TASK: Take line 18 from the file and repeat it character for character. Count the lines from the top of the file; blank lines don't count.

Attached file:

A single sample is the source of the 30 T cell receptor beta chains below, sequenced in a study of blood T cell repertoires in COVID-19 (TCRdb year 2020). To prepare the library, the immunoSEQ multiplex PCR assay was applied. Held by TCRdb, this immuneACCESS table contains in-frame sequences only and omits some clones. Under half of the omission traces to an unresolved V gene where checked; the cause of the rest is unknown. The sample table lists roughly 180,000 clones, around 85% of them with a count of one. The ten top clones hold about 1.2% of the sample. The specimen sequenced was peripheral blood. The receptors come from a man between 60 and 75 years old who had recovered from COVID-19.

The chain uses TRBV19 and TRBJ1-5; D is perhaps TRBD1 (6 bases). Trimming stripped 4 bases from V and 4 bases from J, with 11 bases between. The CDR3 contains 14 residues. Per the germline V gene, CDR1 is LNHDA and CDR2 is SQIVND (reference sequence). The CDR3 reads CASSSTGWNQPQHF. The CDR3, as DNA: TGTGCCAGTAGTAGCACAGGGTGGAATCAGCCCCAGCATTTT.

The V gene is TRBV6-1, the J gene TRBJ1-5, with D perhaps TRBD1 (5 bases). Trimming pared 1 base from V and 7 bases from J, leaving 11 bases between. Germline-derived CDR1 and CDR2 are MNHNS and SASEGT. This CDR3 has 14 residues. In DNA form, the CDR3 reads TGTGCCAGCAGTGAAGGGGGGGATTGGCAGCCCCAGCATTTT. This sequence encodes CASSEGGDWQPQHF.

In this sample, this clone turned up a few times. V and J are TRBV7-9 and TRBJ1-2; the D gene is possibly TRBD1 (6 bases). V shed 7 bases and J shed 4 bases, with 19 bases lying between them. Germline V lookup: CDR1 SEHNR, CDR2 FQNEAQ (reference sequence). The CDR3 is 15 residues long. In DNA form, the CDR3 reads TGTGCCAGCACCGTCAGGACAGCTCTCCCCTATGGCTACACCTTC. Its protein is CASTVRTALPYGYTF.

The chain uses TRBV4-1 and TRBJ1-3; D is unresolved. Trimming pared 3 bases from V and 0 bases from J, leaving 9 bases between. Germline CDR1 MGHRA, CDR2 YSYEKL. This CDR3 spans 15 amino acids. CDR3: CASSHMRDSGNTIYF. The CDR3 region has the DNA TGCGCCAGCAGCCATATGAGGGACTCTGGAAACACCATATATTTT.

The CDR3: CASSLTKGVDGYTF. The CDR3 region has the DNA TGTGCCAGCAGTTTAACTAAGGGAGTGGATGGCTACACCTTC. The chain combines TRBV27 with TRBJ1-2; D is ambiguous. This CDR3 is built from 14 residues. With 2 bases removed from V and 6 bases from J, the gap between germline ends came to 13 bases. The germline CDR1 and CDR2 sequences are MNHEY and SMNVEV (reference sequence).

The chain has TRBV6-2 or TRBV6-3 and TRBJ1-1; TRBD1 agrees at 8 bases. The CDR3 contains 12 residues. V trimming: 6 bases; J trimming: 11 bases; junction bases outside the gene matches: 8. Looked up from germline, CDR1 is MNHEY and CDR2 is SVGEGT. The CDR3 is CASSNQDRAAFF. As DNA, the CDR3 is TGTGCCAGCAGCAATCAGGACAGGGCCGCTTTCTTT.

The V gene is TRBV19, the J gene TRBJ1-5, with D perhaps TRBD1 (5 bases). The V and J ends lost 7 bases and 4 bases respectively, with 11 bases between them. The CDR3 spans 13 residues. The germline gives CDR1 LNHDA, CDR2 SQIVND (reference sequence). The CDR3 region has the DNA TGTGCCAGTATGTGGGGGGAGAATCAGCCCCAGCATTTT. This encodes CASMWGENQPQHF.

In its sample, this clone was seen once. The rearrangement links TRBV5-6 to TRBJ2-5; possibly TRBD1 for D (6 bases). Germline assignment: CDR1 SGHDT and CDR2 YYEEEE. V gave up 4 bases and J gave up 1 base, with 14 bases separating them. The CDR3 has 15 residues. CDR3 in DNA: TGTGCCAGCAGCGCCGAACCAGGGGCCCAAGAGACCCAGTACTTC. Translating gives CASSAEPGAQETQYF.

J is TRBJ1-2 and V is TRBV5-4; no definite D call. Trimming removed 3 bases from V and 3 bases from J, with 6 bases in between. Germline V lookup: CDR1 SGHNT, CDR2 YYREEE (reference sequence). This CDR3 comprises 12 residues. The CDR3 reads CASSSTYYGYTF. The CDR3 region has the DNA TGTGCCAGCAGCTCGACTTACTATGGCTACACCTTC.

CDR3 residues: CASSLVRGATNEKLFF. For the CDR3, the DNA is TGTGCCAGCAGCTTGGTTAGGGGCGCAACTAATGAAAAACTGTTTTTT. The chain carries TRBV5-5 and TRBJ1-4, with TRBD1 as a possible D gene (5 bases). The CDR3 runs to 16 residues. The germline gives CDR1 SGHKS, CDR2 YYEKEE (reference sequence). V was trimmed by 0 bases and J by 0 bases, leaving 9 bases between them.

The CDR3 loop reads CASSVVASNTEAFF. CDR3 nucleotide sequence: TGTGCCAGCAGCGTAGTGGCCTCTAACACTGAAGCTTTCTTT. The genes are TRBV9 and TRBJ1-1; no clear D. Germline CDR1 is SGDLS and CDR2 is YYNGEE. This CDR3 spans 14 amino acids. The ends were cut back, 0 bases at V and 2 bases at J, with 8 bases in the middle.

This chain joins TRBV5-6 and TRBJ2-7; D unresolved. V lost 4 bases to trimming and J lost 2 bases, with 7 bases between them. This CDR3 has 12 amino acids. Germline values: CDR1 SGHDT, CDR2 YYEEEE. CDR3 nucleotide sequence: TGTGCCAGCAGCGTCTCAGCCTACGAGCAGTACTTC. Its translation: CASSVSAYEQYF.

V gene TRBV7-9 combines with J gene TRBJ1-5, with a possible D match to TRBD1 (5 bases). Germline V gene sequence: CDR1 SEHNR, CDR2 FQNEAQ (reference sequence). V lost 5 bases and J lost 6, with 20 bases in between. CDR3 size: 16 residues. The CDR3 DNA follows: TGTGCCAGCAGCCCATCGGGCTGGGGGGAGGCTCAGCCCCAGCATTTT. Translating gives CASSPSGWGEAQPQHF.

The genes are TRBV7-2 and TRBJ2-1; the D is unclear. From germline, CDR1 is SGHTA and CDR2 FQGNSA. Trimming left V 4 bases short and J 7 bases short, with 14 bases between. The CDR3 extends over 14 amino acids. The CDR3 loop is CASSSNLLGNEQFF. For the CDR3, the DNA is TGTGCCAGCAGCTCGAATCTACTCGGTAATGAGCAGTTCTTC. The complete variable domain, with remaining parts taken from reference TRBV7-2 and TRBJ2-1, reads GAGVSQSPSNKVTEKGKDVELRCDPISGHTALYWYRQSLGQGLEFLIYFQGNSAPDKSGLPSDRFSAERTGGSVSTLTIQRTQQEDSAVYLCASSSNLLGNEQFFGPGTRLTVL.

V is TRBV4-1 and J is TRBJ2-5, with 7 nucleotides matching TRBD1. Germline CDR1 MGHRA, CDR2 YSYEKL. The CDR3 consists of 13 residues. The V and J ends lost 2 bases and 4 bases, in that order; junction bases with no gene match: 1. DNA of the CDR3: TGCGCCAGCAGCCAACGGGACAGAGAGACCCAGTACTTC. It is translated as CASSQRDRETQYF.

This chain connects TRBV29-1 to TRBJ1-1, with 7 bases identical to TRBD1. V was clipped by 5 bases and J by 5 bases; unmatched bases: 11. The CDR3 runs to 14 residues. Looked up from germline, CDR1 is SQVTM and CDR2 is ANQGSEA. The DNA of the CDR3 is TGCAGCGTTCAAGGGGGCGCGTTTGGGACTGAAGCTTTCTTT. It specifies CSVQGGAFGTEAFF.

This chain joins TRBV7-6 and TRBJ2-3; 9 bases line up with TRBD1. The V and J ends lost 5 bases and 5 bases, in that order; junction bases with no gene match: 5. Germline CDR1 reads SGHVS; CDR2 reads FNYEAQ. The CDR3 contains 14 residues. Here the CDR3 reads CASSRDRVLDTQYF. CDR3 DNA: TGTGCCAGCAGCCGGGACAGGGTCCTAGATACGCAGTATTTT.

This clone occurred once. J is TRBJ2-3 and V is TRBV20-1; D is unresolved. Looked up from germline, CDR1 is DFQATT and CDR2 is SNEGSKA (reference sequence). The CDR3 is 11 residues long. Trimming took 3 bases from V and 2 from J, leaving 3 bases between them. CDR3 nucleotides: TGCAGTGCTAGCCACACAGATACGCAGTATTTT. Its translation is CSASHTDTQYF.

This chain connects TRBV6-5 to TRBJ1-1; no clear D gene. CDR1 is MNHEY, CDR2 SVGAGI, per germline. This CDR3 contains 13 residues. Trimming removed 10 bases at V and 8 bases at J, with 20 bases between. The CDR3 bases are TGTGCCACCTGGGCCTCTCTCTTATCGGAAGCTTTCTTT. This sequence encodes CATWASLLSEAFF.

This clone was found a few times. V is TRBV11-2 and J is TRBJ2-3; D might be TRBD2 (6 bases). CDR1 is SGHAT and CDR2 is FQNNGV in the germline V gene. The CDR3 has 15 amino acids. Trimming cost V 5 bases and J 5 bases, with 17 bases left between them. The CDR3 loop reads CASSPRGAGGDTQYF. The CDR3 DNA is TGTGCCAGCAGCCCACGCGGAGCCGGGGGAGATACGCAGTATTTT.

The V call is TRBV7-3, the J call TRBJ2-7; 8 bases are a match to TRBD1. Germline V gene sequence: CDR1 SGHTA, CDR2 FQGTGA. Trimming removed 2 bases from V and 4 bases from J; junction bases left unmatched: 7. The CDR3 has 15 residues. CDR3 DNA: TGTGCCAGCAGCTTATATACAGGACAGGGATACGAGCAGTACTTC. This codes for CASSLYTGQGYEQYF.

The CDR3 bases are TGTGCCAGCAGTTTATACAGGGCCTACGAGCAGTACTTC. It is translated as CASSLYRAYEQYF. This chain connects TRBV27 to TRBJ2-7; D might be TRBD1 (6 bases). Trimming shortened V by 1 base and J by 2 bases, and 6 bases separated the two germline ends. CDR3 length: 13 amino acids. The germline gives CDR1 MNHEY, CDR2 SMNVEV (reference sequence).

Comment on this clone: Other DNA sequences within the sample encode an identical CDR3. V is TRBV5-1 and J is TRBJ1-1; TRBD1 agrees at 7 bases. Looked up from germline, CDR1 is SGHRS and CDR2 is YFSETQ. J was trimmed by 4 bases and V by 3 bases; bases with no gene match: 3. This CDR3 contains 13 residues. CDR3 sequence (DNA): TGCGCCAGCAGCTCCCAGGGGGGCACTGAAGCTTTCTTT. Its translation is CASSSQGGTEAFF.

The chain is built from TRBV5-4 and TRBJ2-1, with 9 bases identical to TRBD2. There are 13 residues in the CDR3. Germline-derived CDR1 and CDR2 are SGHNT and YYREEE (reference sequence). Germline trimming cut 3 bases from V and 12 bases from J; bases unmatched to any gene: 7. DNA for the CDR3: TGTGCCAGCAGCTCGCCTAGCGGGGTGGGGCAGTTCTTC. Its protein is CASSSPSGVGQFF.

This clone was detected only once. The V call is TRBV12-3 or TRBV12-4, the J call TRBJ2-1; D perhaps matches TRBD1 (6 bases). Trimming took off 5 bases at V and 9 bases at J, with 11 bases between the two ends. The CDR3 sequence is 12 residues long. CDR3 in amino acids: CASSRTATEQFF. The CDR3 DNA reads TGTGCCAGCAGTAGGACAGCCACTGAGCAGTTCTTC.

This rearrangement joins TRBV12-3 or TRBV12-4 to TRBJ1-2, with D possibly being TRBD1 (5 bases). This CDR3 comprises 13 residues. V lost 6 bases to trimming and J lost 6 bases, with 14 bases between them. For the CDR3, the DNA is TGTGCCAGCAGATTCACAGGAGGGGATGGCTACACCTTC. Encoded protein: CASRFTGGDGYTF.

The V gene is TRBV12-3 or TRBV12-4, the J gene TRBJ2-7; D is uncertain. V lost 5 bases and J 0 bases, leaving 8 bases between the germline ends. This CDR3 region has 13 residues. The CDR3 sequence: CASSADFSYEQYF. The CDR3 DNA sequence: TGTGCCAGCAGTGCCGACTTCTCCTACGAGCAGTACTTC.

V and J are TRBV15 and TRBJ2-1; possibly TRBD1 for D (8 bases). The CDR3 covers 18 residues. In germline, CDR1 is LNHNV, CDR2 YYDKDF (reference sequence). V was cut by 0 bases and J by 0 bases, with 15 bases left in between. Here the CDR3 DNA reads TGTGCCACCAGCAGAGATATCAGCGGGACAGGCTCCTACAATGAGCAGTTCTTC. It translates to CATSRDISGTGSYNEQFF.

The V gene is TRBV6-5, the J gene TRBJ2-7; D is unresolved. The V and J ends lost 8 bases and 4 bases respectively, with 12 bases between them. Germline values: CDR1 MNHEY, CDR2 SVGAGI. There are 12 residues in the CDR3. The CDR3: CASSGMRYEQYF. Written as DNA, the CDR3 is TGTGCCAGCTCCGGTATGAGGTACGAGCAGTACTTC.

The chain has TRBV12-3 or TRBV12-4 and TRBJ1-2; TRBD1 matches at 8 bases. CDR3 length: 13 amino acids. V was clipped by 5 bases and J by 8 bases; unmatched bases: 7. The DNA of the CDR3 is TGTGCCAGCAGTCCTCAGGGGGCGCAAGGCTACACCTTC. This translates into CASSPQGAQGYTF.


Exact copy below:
This chain joins TRBV7-6 and TRBJ2-3; 9 bases line up with TRBD1. The V and J ends lost 5 bases and 5 bases, in that order; junction bases with no gene match: 5. Germline CDR1 reads SGHVS; CDR2 reads FNYEAQ. The CDR3 contains 14 residues. Here the CDR3 reads CASSRDRVLDTQYF. CDR3 DNA: TGTGCCAGCAGCCGGGACAGGGTCCTAGATACGCAGTATTTT.